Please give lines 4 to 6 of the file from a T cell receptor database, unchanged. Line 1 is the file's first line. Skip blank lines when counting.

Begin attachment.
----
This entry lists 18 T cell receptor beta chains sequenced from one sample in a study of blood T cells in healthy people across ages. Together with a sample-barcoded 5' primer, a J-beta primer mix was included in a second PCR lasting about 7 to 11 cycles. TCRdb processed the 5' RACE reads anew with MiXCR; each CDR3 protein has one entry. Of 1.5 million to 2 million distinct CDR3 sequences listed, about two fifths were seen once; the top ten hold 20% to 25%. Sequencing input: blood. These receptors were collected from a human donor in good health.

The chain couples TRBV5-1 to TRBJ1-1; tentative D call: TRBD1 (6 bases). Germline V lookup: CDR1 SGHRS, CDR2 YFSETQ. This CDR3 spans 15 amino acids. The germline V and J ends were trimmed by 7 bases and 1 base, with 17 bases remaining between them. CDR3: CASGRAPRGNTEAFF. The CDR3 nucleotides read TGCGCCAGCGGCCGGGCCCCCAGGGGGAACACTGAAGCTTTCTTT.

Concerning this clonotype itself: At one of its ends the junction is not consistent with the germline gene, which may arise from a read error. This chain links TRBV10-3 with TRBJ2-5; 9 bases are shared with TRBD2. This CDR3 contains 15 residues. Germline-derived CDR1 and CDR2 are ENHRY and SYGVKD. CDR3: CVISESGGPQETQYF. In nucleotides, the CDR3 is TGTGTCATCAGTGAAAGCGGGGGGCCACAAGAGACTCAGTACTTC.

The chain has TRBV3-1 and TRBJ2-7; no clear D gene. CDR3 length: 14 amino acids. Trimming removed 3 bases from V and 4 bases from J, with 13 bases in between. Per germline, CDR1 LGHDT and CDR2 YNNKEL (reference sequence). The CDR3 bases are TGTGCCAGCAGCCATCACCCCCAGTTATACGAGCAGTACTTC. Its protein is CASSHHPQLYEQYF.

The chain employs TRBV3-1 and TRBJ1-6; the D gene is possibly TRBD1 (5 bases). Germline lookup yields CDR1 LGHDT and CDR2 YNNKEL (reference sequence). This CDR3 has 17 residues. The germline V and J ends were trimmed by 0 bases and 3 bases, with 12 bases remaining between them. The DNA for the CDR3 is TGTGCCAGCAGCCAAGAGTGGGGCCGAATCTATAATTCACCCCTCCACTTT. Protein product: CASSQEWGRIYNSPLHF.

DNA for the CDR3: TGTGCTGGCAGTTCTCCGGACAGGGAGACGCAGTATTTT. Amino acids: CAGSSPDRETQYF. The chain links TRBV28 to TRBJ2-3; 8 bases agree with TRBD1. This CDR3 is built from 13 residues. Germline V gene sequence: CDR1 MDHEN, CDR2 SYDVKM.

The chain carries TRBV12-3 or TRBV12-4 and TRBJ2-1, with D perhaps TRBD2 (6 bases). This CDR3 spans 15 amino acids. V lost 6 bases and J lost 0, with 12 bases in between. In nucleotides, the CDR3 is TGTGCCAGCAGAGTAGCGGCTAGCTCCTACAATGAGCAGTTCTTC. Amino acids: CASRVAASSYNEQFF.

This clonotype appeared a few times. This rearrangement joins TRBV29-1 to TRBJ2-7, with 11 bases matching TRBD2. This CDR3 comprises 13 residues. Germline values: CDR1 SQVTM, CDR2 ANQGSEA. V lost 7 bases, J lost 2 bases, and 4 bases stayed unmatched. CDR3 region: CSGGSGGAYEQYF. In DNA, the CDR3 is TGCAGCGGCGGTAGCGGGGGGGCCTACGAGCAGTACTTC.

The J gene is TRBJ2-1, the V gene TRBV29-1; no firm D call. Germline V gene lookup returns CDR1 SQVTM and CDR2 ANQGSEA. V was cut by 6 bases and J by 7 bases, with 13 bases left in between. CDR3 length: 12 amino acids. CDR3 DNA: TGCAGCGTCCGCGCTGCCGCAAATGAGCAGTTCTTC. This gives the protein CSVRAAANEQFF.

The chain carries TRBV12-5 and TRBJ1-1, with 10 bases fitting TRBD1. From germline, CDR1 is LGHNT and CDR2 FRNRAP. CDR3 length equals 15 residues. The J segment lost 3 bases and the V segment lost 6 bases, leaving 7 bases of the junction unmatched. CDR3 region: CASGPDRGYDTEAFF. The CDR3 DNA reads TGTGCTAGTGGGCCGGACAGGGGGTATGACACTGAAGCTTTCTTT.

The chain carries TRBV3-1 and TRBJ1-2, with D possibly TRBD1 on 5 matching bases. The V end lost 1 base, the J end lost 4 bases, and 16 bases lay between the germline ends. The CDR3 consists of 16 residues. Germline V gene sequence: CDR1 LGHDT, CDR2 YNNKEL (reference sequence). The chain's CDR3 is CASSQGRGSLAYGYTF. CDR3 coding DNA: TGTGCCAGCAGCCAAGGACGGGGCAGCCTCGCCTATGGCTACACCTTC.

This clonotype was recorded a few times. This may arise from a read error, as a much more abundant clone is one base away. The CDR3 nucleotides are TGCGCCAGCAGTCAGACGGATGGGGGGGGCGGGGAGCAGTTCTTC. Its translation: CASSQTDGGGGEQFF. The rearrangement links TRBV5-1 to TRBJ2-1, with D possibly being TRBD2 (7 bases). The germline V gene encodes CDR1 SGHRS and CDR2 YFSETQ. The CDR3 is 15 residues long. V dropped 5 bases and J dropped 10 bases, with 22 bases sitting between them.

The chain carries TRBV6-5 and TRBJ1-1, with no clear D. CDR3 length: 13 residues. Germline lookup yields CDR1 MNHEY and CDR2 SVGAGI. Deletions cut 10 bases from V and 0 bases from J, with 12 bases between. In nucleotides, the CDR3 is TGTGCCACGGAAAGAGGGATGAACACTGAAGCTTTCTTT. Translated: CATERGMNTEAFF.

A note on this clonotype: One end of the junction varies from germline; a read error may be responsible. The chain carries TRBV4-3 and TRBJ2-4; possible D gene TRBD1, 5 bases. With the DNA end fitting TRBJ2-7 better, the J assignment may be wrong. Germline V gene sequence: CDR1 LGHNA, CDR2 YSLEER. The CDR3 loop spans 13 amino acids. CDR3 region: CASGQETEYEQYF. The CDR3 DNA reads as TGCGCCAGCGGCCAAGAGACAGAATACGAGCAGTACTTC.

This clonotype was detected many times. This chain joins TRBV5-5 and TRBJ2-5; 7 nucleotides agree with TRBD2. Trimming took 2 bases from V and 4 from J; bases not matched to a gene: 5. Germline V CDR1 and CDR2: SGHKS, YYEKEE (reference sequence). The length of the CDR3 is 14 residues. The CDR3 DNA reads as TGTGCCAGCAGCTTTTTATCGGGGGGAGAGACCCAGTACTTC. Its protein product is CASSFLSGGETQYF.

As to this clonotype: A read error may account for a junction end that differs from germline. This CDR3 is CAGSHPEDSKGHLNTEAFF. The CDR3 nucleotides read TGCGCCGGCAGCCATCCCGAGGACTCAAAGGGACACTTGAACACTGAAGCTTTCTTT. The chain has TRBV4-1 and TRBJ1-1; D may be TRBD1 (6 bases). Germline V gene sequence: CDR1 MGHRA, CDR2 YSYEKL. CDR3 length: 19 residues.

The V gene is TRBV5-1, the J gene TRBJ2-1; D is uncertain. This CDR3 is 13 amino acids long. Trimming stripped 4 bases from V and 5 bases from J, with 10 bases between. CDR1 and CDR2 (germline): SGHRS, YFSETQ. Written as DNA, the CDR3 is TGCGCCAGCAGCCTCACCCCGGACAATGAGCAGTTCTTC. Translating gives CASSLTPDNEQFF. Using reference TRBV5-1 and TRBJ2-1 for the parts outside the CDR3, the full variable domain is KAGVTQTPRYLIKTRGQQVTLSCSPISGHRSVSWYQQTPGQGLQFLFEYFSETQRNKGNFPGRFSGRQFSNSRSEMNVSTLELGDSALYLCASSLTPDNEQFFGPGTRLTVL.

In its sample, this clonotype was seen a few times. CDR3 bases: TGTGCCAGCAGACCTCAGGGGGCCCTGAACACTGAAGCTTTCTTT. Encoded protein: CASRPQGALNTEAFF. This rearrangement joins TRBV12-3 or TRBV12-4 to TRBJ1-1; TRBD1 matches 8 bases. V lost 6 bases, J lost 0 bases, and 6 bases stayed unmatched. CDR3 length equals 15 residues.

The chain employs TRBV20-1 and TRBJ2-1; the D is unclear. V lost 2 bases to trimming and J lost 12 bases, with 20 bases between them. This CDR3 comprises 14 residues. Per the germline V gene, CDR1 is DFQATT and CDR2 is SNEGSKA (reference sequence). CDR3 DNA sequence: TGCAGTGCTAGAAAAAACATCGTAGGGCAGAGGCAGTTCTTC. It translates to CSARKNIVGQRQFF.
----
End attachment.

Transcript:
The chain has TRBV3-1 and TRBJ2-7; no clear D gene. CDR3 length: 14 amino acids. Trimming removed 3 bases from V and 4 bases from J, with 13 bases in between. Per germline, CDR1 LGHDT and CDR2 YNNKEL (reference sequence). The CDR3 bases are TGTGCCAGCAGCCATCACCCCCAGTTATACGAGCAGTACTTC. Its protein is CASSHHPQLYEQYF.

The chain employs TRBV3-1 and TRBJ1-6; the D gene is possibly TRBD1 (5 bases). Germline lookup yields CDR1 LGHDT and CDR2 YNNKEL (reference sequence). This CDR3 has 17 residues. The germline V and J ends were trimmed by 0 bases and 3 bases, with 12 bases remaining between them. The DNA for the CDR3 is TGTGCCAGCAGCCAAGAGTGGGGCCGAATCTATAATTCACCCCTCCACTTT. Protein product: CASSQEWGRIYNSPLHF.

DNA for the CDR3: TGTGCTGGCAGTTCTCCGGACAGGGAGACGCAGTATTTT. Amino acids: CAGSSPDRETQYF. The chain links TRBV28 to TRBJ2-3; 8 bases agree with TRBD1. This CDR3 is built from 13 residues. Germline V gene sequence: CDR1 MDHEN, CDR2 SYDVKM.